Tough Q4… But A Bright Future
Chipotle’s fourth-quarter report on February 2 was as bad as analysts expected in light of recent events. Revenue was down 7% to $998 million and net income sank 44% to $68 million for the quarter. Comparable-restaurant sales, defined by Chipotle as sales at locations open at least 13 months, fell 14.6% — a shocking decline considering the company’s long track record of double-digit gains in this key growth metric.

Still, the quarter wasn’t a total disaster. At the restaurant level, Chipotle held operating margins to less than a one-point drop at a still enviable 19.6%, with help from higher menu prices and lower ingredient costs. The company added 79 new locations, bringing the total to 2,010.

And it still managed solid full-year performance, including gains of almost 10% and 7% in revenue and net income to $4.5 billion and $476 million, respectively. The past year’s net margin, 11.6%, is Chipotle’s highest in a least a decade. Twelve-month returns on assets and equity also sit at or near decade highs.

Such data reflect fierce customer loyalty, especially among youths. While visits to Chipotle fell 5% overall in 2015, teens and young adults increased their visits by double-digits for the year, reports New York-based market research firm NPD Group. That bodes well for a fairly swift turnaround at Chipotle because the younger demographic accounts for the greatest share of foot traffic, and its spending power is on the rise.

Another positive sign: On February 3, Wells Fargo upgraded Chipotle to “outperform” with a $500-to-$530 price target, citing case study analyses showing that most of the restaurants dogged by food-safety issues in the past 25 years went on to recover. That price target implies roughly 6%-to-11% near-term upside for Chipotle’s stock.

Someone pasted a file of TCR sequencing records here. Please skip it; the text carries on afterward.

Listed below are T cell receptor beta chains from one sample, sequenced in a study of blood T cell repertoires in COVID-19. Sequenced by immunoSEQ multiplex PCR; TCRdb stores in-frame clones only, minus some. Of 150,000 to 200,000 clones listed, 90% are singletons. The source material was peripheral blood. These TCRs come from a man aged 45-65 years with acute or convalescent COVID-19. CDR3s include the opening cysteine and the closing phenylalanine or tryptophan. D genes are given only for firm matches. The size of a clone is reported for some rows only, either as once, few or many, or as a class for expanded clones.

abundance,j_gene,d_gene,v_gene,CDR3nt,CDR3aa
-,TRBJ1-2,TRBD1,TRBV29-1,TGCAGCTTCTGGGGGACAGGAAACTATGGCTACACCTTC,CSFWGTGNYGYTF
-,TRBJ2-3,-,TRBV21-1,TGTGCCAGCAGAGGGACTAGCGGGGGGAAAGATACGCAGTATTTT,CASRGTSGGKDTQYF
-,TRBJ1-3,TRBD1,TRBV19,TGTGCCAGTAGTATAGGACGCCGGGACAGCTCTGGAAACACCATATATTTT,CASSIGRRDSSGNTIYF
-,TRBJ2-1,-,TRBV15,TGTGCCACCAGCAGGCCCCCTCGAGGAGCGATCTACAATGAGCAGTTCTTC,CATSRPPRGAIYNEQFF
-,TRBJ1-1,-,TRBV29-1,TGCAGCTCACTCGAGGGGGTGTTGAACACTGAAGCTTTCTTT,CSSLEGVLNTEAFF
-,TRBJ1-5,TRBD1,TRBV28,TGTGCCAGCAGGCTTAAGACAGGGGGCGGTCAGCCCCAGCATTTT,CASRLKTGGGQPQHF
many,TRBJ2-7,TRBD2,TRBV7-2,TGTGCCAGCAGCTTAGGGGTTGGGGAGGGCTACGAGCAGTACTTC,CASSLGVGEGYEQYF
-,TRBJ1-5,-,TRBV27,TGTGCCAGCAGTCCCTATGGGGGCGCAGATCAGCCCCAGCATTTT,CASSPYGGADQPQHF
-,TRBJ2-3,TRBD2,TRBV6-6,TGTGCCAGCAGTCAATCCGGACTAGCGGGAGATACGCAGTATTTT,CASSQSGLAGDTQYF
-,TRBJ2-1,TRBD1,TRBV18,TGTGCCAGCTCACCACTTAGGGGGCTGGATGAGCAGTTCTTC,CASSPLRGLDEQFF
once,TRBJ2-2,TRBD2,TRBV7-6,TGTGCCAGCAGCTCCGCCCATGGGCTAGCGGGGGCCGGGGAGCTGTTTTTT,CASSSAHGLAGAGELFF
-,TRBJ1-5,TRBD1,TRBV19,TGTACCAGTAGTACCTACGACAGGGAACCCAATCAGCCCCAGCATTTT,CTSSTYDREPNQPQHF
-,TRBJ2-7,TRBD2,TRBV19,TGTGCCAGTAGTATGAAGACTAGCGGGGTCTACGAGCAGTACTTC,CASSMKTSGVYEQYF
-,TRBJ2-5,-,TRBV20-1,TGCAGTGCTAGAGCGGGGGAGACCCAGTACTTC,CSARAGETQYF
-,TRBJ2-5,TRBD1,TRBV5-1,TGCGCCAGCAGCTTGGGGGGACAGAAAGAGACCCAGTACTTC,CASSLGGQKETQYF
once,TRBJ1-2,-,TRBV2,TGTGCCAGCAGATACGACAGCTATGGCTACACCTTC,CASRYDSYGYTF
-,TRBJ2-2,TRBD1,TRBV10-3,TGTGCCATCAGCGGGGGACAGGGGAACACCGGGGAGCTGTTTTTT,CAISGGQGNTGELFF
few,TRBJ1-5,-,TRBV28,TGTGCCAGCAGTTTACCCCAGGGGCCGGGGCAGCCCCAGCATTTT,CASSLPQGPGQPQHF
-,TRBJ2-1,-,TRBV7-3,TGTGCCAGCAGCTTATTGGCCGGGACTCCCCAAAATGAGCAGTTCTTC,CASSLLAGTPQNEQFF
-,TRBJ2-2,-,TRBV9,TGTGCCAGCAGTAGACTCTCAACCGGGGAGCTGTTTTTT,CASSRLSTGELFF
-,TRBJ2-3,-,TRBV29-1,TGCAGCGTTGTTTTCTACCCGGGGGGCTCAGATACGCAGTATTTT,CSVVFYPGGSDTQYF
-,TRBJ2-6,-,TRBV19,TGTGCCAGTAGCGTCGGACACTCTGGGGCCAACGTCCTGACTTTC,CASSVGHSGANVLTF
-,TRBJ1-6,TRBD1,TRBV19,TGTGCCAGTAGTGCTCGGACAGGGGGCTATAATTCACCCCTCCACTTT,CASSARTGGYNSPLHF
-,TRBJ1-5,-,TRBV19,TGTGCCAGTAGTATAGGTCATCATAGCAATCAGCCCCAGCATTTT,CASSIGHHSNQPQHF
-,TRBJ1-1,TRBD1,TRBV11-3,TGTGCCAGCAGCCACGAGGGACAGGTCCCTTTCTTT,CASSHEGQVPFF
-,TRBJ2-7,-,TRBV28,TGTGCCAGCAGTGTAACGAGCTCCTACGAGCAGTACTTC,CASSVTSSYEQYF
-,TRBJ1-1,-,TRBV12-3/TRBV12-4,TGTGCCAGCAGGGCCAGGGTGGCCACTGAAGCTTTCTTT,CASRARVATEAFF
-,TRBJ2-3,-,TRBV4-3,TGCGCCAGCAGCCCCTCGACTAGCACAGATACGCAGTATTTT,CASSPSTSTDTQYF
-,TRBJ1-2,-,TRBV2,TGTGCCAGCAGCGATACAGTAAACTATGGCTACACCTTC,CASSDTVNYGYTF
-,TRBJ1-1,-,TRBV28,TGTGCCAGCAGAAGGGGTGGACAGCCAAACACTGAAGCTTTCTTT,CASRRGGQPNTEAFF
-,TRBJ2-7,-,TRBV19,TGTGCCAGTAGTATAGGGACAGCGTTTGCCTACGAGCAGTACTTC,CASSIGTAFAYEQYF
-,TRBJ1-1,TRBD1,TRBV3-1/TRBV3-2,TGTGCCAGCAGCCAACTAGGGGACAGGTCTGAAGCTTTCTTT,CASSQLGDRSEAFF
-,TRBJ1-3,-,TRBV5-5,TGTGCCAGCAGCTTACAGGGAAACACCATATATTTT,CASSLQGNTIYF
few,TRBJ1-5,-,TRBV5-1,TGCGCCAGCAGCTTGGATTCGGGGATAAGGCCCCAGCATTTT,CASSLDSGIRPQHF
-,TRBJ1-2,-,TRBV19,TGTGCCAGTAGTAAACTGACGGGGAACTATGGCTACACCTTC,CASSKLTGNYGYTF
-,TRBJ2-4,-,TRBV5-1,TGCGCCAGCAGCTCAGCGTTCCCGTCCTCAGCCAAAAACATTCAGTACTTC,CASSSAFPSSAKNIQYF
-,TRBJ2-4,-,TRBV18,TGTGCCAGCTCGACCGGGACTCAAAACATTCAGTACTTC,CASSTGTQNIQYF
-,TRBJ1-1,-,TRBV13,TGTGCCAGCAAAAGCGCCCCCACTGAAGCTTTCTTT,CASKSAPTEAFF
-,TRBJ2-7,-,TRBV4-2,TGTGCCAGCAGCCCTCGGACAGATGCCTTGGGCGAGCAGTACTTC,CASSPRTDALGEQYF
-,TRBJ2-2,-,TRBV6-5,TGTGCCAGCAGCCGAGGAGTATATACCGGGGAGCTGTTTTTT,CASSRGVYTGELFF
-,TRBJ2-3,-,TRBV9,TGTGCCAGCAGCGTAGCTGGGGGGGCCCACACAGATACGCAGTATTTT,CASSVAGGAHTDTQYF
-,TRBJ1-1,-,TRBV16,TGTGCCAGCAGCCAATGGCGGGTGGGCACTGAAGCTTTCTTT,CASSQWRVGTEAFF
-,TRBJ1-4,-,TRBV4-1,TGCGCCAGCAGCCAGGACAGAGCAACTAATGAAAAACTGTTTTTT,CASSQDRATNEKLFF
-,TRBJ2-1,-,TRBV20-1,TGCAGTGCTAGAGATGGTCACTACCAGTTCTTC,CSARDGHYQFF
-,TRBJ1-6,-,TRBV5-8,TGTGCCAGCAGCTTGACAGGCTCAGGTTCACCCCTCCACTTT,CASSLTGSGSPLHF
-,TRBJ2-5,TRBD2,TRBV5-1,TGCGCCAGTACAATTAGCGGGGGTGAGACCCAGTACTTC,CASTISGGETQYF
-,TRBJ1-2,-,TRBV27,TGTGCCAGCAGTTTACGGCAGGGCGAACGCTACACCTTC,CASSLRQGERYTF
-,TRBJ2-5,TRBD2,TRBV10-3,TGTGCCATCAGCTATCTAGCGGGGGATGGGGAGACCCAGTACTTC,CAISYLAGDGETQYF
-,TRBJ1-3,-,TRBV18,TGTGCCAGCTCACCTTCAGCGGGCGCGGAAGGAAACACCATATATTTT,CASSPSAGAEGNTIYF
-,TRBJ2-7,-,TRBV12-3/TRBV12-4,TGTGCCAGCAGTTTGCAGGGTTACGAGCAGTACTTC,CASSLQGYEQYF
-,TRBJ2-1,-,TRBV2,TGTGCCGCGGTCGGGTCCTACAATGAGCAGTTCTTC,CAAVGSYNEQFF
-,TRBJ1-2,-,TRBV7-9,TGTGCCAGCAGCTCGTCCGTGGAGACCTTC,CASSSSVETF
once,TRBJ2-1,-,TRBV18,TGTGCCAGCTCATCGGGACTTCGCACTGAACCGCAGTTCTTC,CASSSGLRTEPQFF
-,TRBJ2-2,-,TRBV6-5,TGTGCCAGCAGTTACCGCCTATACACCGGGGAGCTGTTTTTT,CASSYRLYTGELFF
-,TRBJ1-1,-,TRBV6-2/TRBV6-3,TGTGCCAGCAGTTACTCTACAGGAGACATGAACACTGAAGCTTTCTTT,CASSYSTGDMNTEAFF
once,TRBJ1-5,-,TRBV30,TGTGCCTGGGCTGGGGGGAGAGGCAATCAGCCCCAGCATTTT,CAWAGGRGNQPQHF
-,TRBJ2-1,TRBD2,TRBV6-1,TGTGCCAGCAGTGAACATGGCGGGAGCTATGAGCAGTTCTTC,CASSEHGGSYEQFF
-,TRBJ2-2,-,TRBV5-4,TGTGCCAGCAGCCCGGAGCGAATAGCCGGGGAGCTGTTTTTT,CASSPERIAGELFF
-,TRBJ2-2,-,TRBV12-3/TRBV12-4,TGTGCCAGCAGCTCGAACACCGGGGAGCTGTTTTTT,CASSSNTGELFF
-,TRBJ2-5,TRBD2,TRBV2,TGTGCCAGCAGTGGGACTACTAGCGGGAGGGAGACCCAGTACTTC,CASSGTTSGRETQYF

Risks to Consider: The outcome of the criminal investigation of Chipotle remains unknown, and the company could be hit with numerous lawsuits from E. coli and norovirus-exposed customers. Financials are likely to suffer for a while, with most analysts forecasting double-digit shrinkage of earnings this year as Chipotle struggles to win back public trust. Also, the exact source of the outbreaks was never discovered, so foodborne illness problems could resurface.

Action to Take: Foodborne illness is rare at restaurant chains, and lesser restaurants have come through much worse incidents than Chipotle faces now. History and investor sentiment suggest the current damage to its reputation and financials is temporary, positioning the company for a relatively quick turnaround. This gives value investors an uncommon opportunity to own shares of the fast casual movement’s long-time undisputed leader at prices not seen since late 2013.